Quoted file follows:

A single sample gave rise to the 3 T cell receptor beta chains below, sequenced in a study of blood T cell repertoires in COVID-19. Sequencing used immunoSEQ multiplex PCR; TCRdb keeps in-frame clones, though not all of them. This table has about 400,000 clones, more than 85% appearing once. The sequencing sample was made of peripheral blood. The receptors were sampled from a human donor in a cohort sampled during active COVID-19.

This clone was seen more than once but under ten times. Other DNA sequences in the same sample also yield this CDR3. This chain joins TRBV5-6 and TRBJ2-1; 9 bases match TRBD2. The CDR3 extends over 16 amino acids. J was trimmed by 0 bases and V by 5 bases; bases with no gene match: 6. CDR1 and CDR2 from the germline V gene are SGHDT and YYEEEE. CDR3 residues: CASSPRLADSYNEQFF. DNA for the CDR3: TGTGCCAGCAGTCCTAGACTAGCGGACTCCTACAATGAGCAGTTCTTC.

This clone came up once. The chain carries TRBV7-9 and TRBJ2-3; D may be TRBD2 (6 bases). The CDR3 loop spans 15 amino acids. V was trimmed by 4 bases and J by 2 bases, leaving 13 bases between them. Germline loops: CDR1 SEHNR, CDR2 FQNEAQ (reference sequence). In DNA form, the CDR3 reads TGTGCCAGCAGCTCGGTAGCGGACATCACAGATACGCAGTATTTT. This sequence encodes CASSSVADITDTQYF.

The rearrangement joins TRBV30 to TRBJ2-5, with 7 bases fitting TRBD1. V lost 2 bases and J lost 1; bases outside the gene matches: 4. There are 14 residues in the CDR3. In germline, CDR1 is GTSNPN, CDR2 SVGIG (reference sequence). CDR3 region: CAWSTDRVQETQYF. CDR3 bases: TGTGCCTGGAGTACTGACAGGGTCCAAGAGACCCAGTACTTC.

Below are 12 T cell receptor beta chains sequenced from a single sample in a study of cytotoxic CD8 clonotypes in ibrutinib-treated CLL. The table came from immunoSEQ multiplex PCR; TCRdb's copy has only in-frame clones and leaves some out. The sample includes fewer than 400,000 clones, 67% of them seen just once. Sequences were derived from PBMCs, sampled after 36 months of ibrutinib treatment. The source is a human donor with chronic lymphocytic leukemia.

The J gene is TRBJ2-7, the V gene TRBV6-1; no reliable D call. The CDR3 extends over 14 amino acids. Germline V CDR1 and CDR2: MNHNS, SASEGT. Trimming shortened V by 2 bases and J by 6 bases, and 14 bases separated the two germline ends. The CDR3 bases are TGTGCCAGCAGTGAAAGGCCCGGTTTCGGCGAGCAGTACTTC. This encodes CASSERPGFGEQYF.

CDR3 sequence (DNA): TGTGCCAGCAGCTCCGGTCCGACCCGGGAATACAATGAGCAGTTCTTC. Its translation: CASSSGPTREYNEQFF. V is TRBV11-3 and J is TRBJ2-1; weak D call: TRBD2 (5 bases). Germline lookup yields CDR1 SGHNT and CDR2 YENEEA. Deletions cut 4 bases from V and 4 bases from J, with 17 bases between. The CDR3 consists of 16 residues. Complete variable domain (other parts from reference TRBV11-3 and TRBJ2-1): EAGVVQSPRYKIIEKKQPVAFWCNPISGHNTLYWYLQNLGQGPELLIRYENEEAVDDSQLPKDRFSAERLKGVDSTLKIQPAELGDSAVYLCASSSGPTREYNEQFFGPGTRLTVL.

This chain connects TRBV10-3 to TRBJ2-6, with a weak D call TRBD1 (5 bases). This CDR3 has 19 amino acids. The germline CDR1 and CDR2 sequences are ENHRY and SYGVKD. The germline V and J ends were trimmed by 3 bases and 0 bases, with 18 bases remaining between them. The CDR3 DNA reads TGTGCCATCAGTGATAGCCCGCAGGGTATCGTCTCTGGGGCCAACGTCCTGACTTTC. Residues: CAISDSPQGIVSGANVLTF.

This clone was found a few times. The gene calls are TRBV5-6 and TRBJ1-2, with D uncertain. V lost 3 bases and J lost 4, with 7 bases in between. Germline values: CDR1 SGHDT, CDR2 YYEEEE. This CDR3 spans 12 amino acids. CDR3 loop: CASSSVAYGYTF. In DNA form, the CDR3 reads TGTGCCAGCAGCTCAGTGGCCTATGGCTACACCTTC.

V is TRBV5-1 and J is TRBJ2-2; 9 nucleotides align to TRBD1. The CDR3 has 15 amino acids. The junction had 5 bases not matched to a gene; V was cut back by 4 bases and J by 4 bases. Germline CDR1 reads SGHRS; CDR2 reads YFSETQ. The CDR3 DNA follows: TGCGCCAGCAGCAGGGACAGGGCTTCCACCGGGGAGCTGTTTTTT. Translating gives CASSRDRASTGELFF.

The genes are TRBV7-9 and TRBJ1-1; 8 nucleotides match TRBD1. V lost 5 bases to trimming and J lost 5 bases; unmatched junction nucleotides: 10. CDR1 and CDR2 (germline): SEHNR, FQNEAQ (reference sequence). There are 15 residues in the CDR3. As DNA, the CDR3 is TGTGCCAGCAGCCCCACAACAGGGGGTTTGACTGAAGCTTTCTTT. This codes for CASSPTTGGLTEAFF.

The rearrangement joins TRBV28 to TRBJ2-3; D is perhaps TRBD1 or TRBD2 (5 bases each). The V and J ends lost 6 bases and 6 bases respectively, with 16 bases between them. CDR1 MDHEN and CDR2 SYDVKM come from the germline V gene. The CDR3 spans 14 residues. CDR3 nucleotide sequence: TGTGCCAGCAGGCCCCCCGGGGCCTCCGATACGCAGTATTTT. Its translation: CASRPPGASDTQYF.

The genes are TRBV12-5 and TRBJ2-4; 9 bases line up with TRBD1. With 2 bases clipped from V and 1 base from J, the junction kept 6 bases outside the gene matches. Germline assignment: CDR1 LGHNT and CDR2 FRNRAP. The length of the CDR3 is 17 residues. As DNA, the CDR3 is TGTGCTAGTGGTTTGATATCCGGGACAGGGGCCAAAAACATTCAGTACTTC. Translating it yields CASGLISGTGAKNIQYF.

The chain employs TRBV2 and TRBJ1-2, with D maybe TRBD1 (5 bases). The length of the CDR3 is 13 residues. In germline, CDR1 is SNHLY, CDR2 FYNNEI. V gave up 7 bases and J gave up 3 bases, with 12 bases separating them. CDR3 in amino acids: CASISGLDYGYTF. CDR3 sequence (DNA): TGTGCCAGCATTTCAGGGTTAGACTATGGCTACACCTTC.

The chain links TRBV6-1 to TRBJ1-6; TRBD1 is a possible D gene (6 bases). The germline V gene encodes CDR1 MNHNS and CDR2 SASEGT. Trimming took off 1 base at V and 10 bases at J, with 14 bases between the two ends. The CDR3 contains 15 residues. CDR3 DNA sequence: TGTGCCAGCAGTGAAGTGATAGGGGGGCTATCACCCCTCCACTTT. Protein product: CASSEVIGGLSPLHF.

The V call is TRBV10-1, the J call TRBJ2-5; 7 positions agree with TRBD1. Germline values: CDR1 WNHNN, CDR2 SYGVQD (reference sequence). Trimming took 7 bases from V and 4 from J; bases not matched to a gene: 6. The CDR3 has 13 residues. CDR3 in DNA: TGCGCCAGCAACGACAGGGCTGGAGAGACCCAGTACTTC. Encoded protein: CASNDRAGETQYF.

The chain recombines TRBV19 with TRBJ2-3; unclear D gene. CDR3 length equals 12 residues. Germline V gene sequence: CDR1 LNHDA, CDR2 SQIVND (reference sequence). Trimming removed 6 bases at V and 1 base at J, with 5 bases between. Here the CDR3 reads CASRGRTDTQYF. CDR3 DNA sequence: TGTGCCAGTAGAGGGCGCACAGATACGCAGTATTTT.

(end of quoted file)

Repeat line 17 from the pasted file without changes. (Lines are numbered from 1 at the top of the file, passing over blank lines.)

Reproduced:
The chain recombines TRBV19 with TRBJ2-3; unclear D gene. CDR3 length equals 12 residues. Germline V gene sequence: CDR1 LNHDA, CDR2 SQIVND (reference sequence). Trimming removed 6 bases at V and 1 base at J, with 5 bases between. Here the CDR3 reads CASRGRTDTQYF. CDR3 DNA sequence: TGTGCCAGTAGAGGGCGCACAGATACGCAGTATTTT.